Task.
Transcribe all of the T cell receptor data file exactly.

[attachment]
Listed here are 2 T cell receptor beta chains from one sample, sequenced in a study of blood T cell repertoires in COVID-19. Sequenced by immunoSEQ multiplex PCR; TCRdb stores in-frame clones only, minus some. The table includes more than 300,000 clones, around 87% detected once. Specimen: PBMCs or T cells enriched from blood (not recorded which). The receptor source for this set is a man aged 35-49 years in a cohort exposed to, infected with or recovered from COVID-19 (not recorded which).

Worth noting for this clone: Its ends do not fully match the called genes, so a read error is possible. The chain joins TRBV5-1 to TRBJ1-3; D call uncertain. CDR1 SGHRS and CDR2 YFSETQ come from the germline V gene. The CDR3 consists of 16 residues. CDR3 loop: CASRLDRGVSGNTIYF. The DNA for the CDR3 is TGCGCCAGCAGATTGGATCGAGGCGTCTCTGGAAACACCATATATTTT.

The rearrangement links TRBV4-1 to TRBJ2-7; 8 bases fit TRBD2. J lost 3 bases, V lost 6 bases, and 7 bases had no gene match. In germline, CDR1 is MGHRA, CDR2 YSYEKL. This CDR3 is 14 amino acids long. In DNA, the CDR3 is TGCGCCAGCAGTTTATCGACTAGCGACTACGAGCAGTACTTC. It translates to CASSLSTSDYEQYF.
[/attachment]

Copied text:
Listed here are 2 T cell receptor beta chains from one sample, sequenced in a study of blood T cell repertoires in COVID-19. Sequenced by immunoSEQ multiplex PCR; TCRdb stores in-frame clones only, minus some. The table includes more than 300,000 clones, around 87% detected once. Specimen: PBMCs or T cells enriched from blood (not recorded which). The receptor source for this set is a man aged 35-49 years in a cohort exposed to, infected with or recovered from COVID-19 (not recorded which).

Worth noting for this clone: Its ends do not fully match the called genes, so a read error is possible. The chain joins TRBV5-1 to TRBJ1-3; D call uncertain. CDR1 SGHRS and CDR2 YFSETQ come from the germline V gene. The CDR3 consists of 16 residues. CDR3 loop: CASRLDRGVSGNTIYF. The DNA for the CDR3 is TGCGCCAGCAGATTGGATCGAGGCGTCTCTGGAAACACCATATATTTT.

The rearrangement links TRBV4-1 to TRBJ2-7; 8 bases fit TRBD2. J lost 3 bases, V lost 6 bases, and 7 bases had no gene match. In germline, CDR1 is MGHRA, CDR2 YSYEKL. This CDR3 is 14 amino acids long. In DNA, the CDR3 is TGCGCCAGCAGTTTATCGACTAGCGACTACGAGCAGTACTTC. It translates to CASSLSTSDYEQYF.